Demands for U.S. entry strain system
The Border Patrol nabbed more than 15,000 illegal immigrants traveling as families on the southwest border in November — a massive increase that marks the worst November on record and the second worst overall, according to statistics released Thursday.
The number of children traveling without parents also ticked up, topping 7,000 for the month, but it’s the surge of families that is straining the Border Patrol and testing the Obama administration’s resolve.
Combined, the children and families fleeing Central America for the U.S. have reshaped the challenges of the illegal migration problem, sending overall illegal immigration numbers back to levels not seen in years. The 47,214 illegal border crossings reported in November is 44 percent higher than in 2015 and marks the worst November in years.
The families and children are trying new methods, including showing up and demanding entry to the U.S. Officers at the legal ports of entry reported a 226 percent spike in children they encountered in October and November, compared with the same two months in 2015.
Obama officials blame conditions in Central America, saying poverty and violence in El Salvador, Honduras and Guatemala are forcing people to make the trip north.
But the Border Patrol’s chief told Congress that U.S. policy is inviting the surge because migrants, coached by the smugglers they are paying, have learned to game the system.
The worst month for children and families was June 2014, the peak of the previous surge. But migration is cyclical, and the fact that this year had the worst November on record suggests that fiscal year 2017, which began in October, is poised to set more records for families.
U.S. Customs and Border Protection, the agency that oversees the border, said the surge goes beyond Central Americans.
Haitians displaced by natural disasters, who have been living in Brazil for years, also have been making their way north. Authorities are seeing an increase in the number of Cubans, too, the agency said.
“CBP continues to maintain a strong security posture through background checks of all individuals encountered and ensures that each person is processed in accordance with U.S. immigration laws and DHS policy,” the agency said.
CBP has opened more processing facilities to handle the workloads and has taken 150 agents from elsewhere and sent them to Texas, which is handling most of the surge.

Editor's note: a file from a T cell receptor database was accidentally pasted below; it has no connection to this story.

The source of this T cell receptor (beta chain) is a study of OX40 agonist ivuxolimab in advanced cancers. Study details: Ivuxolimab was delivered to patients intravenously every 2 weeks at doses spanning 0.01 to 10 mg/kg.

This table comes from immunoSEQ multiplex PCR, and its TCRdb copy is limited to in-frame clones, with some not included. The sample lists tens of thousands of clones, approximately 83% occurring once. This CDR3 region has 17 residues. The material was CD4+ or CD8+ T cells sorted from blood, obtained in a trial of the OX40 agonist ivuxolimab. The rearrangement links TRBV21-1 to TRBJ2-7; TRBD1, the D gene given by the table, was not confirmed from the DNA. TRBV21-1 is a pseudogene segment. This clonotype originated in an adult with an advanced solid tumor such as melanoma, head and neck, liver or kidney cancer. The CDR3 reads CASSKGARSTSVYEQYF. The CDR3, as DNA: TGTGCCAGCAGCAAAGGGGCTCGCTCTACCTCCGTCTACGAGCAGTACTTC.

Agents who should be on the front lines are instead assigned to baby-sitting duties, Border Patrol Chief Mark Morgan told Congress last month, recounting a conversation he had with senior officers in Texas.
“The supervisor that was in charge said, ‘You know, Chief, we’re going to do whatever this country asks us to do. But I never thought in my 20 years that I would be as part of the procurement ordering baby powder and baby wipes,’” Mr. Morgan said. “Agents, one of their jobs during the day is to actually make sure that the food, the burritos that were provided, are being warmed properly.”
He said the children and families are being used as a distraction, keeping agents occupied while drugs are smuggled in elsewhere.
The Border Patrol is supposed to quickly process the children and families and send them on to other agencies. The children go to social workers, while the families are to be turned over to U.S. Immigration and Customs Enforcement, the agency that handles deportations.
ICE says its policy is also to quickly process the families and release those without security issues, but the families often refuse to show up for deportation hearings.
The agency said the best way to make sure people show up for deportation hearings is to hold them in custody. As of last month, ICE had expanded the number of beds used to hold migrants to 41,000 — far more than the 32,000 it was holding on an average day in 2015.
That has drawn fire from immigrant rights groups, which say holding families with children is inhumane.
On Wednesday the United Nations joined the chorus of complaints, issuing a call to nations around the globe to stop holding migrant children in detention.
“Let us be clear: Immigration detention is never in the best interests of the child,” said the U.N. High Commissioner for Human Rights. “Even short periods of detention have an adverse and long-lasting effect on a child’s development, on their physical and mental well-being, and might aggravate previous trauma experienced in the countries of origin or transit.”
Obama administration officials insist they provide families with adequate care but have struggled with how to balance the needs of enforcement with humanitarian obligations.
Many of the migrants have figured out how to game the system and exploit the administration’s struggles. Nearly one in 10 encountered at the border now are demanding asylum, using what Mr. Morgan called “magic words” to bypass the usual deportation procedure and get released quickly.
They are still supposed to be in the deportation process but often don’t bother to show for their hearings.
The Border Patrol is reporting a massive increase in the number of Haitians abusing the system.
Over the past two months, nearly 5,700 Haitians have shown up at ports of entry, demanding to be let in despite not having permission. That is just shy of the 6,400 for all of the previous fiscal year and far more than the 334 encountered in all of 2015.
Many of the Haitians are using the “magic words” formula to demand entry, officials said.